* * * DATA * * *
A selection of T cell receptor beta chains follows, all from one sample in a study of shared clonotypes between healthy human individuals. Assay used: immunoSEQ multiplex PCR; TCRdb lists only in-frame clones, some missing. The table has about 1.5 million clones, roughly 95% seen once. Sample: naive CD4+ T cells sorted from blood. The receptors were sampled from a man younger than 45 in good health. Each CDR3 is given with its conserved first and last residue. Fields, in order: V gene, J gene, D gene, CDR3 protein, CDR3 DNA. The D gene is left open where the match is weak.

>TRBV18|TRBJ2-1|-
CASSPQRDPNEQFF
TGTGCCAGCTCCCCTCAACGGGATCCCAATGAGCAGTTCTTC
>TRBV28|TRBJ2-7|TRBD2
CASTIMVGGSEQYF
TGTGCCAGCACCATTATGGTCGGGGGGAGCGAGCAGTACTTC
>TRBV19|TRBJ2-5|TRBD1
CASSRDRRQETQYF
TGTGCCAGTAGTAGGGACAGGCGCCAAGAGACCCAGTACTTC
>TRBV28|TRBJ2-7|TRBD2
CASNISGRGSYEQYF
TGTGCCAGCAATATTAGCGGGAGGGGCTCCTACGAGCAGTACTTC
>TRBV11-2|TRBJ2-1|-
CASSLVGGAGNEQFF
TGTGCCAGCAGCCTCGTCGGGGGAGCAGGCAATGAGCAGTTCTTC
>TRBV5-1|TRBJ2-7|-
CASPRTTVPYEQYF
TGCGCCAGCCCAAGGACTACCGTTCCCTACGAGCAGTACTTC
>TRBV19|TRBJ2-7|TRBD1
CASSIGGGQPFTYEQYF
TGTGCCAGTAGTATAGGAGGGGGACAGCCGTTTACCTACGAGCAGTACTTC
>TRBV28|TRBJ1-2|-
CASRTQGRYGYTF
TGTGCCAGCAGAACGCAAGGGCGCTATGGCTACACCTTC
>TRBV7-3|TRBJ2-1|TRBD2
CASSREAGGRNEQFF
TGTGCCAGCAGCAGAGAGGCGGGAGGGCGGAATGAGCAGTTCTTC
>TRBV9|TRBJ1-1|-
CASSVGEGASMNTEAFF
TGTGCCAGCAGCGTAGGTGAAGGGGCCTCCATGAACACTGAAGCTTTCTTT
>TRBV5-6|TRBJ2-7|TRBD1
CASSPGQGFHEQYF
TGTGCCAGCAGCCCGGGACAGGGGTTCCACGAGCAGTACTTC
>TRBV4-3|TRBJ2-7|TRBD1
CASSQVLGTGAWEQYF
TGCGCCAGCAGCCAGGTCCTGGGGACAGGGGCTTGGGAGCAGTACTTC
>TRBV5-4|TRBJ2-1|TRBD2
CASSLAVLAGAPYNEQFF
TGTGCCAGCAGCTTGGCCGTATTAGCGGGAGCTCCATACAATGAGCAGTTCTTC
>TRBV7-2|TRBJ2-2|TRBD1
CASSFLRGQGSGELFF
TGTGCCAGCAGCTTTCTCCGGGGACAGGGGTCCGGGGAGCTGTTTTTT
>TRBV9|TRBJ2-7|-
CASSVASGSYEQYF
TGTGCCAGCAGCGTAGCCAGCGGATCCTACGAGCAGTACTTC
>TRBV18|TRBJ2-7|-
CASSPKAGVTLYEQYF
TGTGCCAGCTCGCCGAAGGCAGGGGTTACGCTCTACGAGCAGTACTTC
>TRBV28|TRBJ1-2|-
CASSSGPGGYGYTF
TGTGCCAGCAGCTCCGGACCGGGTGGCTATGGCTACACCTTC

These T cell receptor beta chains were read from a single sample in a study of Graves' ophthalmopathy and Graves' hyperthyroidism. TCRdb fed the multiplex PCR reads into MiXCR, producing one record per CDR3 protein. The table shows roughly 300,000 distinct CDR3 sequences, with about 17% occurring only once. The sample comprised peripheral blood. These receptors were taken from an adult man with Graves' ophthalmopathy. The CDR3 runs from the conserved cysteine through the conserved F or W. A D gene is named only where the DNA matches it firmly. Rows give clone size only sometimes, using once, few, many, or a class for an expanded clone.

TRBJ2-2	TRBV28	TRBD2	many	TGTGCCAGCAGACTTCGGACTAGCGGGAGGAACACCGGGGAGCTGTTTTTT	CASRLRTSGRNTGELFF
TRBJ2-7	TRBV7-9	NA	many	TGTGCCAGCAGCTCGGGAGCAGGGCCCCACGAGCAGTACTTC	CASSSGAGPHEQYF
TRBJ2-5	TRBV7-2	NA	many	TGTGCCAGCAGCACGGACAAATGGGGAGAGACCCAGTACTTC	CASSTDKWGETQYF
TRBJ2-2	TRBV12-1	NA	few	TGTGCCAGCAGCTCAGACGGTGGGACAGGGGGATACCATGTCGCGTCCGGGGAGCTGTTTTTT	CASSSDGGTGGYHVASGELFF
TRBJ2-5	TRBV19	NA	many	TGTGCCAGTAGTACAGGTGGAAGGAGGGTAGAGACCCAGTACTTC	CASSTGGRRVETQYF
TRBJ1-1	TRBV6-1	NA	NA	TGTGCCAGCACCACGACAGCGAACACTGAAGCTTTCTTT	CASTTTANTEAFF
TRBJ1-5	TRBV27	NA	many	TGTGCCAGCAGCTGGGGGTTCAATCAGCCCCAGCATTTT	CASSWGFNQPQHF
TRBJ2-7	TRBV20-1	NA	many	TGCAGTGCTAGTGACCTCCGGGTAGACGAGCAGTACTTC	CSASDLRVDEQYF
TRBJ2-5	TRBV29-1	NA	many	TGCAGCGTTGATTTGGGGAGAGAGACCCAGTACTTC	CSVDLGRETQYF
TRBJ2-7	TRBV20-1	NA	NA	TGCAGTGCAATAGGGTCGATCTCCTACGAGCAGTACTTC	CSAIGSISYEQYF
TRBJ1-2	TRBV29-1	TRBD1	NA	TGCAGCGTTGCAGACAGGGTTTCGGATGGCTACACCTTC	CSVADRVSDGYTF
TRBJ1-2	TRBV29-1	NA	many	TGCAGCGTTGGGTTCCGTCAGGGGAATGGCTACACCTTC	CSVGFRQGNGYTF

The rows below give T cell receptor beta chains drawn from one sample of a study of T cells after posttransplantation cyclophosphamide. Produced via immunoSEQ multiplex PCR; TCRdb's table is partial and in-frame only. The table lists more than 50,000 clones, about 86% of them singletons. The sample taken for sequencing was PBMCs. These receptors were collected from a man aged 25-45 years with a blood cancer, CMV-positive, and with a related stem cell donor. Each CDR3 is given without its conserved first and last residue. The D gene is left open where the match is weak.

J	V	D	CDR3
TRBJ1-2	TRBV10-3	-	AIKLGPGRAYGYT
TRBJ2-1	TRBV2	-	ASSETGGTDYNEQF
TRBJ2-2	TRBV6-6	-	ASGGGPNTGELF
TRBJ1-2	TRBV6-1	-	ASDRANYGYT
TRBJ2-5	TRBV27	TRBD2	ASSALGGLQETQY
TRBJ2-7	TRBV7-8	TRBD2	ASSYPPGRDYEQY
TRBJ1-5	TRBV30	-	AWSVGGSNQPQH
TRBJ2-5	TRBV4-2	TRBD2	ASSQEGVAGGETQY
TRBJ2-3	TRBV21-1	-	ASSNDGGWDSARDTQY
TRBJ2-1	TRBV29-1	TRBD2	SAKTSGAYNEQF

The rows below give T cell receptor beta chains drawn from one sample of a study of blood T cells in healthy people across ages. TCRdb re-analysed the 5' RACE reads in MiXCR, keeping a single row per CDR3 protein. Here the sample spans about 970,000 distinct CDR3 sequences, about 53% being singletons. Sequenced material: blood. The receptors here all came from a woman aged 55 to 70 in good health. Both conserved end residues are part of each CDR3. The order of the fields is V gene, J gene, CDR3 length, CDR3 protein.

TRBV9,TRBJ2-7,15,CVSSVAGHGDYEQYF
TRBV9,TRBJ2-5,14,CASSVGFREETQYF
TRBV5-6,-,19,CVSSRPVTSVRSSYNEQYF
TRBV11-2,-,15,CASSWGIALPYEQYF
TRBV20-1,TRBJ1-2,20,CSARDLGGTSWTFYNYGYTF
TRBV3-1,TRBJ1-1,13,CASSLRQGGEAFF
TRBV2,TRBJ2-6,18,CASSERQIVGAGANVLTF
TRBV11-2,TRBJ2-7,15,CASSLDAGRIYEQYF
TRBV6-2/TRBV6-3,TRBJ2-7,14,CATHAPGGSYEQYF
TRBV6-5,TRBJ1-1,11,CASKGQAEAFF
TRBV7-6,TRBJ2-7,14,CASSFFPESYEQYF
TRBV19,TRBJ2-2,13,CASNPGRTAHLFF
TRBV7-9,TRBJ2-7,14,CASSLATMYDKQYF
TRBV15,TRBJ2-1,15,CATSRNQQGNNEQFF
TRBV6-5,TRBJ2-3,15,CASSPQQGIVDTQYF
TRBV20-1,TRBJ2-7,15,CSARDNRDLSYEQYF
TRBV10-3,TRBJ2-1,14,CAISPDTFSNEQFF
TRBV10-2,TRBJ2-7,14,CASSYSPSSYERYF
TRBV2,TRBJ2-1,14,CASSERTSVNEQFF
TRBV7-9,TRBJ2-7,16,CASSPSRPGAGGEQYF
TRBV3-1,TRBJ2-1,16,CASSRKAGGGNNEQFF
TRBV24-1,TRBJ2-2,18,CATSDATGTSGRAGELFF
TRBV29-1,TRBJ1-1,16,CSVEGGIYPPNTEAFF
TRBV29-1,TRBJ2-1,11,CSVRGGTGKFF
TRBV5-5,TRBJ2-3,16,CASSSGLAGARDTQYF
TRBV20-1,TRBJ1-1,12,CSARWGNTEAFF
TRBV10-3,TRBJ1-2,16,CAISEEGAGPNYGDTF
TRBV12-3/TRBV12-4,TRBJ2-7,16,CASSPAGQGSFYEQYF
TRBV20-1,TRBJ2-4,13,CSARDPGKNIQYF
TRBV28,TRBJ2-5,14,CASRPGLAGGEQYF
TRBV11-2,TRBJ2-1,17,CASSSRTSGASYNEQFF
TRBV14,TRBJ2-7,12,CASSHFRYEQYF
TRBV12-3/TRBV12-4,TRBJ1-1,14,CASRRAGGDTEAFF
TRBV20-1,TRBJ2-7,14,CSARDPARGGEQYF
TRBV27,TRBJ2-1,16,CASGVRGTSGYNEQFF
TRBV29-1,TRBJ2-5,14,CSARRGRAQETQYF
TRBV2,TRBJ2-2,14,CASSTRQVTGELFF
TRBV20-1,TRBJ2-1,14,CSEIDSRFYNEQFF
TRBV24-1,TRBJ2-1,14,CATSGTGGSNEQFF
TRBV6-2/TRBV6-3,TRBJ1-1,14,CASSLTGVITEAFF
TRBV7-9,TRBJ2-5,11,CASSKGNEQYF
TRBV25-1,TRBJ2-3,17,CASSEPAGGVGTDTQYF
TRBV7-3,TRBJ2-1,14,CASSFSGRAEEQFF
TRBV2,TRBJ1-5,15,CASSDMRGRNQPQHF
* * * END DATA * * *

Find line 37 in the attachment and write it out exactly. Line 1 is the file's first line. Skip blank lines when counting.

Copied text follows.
TGCGCCAGCAGCCAGGTCCTGGGGACAGGGGCTTGGGAGCAGTACTTC